Mesenchymal stem cells (MSCs) have potencies of proliferation, differentiation, self-renewal, and a capacity of differentiation into multiple cell types/lineages such as adipocytes, osteoblasts, chondrocytes, and neurocytes in vivo and in vitro [6]. In general, MSCs can be isolated from various tissues, such as bone marrow (BM), adipose tissue, and placenta [7]. In this regard, fetal placental mesenchymal stem cells (fPMSCs) have been shown higher characteristics of proliferation, stemness, differentiation, and immunomodulation than other MSCs isolated from adult tissues or organs [8, 9]. Functionally, MSCs can exert their functions by secreting secretomes, which include chemokines, cytokines, growth factors, and extracellular vesicles (EVs). To date, MSCs as well as the MSC secretome derived from distinct origins of tissues have been tested and/or applied in treatments of many diseases in clinical trials, mainly owing to their immunoregulatory roles [1013]. Previous studies on ARDS have shown that MSCs have antioxidative stress properties [14]. For example, Shalaby and colleagues found that MSCs could alleviate lung injury and increase the activity of antioxidant enzymes in serum of rat ALI caused by Escherichia coli suspension [14]. Similarly, an in vitro study by Park and coworkers also revealed that a conditioned medium (CM) derived from fPMSCs could effectively reduce the expression of muscle atrophy-related proteins in myocytes, inhibit the production of ROS, and increase the expression of antioxidant enzymes. Mechanistically, recently studies have demonstrated that the nuclear factor erythroid-derived 2-like 2- (Nrf2-) Kelch-like ECH-associated protein 1- (keap1-) antioxidant response element (ARE) signaling pathway is one of the most important cellular defense mechanisms against oxidative stress [15, 16]. In this respect, MSCs modified with heme oxygenase-1 (HO-1) could enhance paracrine production of hepatocyte growth factor (HGF), interleukin- (IL-) 10, and the activity of Nrf2 to attenuate lipopolysaccharide- (LPS-) induced oxidative damage in pulmonary microvascular endothelial cells (PVECs) [16]. In addition, the marrow mesenchymal stem cell- (BMSC-) mediated alleviation of bleomycin-induced pulmonary fibrosis was found through a mechanism by activating the HO-1 expression and the Nrf2 pathway [15]. However, the underlying mechanism by which the secretome of hfPMSC attenuated the degree of ALI has not been fully understood.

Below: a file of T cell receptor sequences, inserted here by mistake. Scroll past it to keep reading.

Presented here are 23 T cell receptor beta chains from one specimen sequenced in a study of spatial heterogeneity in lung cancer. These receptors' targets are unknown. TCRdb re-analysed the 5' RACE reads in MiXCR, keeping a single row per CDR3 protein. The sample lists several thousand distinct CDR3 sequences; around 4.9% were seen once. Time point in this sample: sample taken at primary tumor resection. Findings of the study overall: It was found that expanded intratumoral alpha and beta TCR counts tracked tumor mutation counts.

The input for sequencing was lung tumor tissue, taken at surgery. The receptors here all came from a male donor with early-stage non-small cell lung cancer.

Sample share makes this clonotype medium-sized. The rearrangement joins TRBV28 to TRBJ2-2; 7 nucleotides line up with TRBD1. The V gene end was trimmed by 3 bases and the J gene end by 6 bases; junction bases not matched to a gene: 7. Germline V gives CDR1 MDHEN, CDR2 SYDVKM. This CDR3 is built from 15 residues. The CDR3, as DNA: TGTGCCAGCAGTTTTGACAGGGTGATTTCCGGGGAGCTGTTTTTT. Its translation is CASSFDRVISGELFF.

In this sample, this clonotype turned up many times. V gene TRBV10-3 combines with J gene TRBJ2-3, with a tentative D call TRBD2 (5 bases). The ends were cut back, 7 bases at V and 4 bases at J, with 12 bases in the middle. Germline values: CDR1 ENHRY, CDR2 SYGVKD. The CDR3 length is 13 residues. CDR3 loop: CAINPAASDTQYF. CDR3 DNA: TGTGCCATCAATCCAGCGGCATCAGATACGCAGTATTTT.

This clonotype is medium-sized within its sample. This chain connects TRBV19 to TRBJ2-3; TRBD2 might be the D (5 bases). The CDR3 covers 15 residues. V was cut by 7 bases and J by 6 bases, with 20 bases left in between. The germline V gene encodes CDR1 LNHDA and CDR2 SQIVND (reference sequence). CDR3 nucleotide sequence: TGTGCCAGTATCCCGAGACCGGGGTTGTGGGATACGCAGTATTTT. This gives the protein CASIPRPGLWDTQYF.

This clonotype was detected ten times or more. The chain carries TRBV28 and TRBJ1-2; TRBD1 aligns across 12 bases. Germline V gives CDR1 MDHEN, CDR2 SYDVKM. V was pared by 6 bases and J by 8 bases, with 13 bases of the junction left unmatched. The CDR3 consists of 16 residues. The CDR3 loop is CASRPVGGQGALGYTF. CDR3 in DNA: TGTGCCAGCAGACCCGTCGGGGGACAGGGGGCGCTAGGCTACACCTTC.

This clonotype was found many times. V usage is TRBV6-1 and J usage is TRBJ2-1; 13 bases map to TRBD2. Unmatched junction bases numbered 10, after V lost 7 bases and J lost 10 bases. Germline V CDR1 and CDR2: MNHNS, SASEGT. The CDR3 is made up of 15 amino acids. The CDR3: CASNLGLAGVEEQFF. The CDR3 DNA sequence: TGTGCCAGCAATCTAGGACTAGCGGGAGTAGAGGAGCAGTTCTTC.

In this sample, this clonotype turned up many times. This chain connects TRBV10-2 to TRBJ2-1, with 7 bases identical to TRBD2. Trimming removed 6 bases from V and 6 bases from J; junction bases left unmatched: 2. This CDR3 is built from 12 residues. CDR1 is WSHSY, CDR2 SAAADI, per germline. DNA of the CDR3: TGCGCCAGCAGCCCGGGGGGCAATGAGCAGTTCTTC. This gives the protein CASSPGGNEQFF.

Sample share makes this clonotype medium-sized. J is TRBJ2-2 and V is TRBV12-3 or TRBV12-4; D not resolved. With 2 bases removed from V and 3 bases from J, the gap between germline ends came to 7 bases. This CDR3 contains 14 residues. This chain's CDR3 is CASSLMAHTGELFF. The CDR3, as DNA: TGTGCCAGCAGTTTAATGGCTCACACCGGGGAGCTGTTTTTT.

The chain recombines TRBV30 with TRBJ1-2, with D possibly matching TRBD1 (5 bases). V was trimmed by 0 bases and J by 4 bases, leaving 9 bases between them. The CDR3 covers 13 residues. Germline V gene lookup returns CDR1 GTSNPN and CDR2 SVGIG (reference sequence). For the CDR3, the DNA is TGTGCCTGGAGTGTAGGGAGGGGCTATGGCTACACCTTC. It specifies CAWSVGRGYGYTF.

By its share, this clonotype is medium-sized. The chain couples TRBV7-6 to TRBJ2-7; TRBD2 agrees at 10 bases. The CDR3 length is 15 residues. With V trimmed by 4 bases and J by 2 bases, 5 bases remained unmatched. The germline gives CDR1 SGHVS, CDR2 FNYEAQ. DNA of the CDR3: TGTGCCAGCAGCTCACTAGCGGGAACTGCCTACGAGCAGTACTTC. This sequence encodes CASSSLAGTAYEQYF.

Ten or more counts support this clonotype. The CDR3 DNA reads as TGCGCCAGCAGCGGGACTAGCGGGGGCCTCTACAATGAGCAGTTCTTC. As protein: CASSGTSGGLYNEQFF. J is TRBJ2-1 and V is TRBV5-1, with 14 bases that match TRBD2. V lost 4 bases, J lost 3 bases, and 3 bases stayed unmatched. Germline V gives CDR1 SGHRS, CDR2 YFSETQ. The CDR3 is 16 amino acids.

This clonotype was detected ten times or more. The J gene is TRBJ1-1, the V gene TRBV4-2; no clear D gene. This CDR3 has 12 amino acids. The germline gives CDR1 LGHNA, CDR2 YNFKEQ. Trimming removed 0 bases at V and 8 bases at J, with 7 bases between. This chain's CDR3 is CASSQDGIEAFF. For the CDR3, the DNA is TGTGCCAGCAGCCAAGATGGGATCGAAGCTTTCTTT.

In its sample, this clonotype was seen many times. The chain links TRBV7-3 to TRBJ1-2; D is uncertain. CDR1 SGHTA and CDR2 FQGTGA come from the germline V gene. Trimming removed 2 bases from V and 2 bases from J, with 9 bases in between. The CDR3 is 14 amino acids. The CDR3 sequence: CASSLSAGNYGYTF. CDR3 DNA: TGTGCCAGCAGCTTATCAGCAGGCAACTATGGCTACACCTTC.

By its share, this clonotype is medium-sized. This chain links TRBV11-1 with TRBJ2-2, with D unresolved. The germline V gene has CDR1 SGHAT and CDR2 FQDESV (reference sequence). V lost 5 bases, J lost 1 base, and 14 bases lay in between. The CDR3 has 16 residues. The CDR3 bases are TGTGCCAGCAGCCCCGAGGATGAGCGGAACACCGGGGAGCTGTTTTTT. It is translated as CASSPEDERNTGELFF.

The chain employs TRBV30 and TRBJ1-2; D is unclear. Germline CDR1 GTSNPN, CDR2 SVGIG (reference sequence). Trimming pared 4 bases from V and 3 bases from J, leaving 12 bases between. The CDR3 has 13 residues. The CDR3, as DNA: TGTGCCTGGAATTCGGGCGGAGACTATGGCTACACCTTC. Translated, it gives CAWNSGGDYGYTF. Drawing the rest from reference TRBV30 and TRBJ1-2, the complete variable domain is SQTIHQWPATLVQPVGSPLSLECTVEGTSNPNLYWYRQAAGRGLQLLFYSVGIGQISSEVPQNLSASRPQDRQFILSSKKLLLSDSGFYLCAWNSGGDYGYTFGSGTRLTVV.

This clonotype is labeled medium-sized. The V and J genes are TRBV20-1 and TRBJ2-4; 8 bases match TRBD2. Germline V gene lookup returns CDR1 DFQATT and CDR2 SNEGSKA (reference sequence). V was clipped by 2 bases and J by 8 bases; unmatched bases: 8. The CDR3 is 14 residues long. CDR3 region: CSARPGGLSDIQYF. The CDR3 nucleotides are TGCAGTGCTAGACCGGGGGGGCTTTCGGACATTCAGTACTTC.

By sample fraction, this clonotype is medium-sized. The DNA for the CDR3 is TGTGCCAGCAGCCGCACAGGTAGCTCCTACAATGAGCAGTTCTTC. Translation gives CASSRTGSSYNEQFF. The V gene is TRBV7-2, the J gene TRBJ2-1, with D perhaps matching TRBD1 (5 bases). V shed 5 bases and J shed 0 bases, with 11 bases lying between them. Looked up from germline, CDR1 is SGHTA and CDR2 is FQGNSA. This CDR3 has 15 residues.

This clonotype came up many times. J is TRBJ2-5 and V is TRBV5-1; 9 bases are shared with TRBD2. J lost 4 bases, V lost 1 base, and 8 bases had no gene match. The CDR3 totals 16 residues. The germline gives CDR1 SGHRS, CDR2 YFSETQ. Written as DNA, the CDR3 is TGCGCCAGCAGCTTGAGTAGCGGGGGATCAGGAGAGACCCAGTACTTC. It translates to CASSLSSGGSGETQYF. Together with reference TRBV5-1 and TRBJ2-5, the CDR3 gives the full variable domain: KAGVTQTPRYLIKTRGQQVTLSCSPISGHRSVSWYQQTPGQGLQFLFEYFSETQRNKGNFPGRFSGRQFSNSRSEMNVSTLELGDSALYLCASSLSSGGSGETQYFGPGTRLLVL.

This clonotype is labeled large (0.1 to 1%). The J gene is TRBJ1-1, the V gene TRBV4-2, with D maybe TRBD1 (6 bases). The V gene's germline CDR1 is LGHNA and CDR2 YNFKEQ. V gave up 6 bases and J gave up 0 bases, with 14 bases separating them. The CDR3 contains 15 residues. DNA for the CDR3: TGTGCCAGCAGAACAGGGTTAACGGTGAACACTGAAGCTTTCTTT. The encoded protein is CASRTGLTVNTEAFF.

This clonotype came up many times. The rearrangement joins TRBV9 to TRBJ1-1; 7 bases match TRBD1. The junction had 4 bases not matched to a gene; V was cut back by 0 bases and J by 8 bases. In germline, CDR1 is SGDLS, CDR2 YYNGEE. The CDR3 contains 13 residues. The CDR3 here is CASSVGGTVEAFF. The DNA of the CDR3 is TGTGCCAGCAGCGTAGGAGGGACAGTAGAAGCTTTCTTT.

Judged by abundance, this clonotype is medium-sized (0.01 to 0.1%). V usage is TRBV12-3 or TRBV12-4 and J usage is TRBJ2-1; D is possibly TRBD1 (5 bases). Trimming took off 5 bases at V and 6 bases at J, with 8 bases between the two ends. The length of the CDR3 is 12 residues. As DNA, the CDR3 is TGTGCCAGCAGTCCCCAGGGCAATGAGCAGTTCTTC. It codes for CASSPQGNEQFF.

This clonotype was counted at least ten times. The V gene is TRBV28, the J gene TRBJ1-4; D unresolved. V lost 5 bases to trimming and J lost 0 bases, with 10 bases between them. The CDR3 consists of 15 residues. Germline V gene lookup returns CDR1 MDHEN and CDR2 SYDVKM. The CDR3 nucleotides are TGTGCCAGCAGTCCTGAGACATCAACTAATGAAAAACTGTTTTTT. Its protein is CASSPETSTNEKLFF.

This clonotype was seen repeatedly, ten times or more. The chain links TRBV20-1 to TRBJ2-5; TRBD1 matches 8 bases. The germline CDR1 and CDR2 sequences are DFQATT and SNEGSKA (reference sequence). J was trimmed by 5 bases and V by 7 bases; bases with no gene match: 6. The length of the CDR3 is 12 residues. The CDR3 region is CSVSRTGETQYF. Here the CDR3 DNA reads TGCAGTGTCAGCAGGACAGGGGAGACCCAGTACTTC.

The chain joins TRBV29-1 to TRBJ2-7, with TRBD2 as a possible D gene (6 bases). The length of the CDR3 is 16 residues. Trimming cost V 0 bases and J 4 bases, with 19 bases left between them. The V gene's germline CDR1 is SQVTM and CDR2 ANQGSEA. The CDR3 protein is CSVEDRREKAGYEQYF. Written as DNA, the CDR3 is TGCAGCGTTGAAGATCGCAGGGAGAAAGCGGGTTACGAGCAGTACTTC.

We have recently shown that the hfPMSC showed a significant function in promoting angiogenesis in vitro and increasing an immunosuppressive function in vivo by expressing express HGF and CD200 [17]. Interestingly, fPMSC (from passage 3 to passage 8) during long-term culture under serum-free conditions represents the detection of genetic and/or epigenetic alterations [18]. In view of aforementioned studies, together with our previous findings in the immunoregulatory roles of human placental mesenchymal stem cells of fetal origin (hfPMSCs) [1719], we hypothesize that both of the hfPMSCs and their derived conditioned medium (CM) may have antioxidative potencies and are able to protect lung epithelial cell injury from oxidative stresses.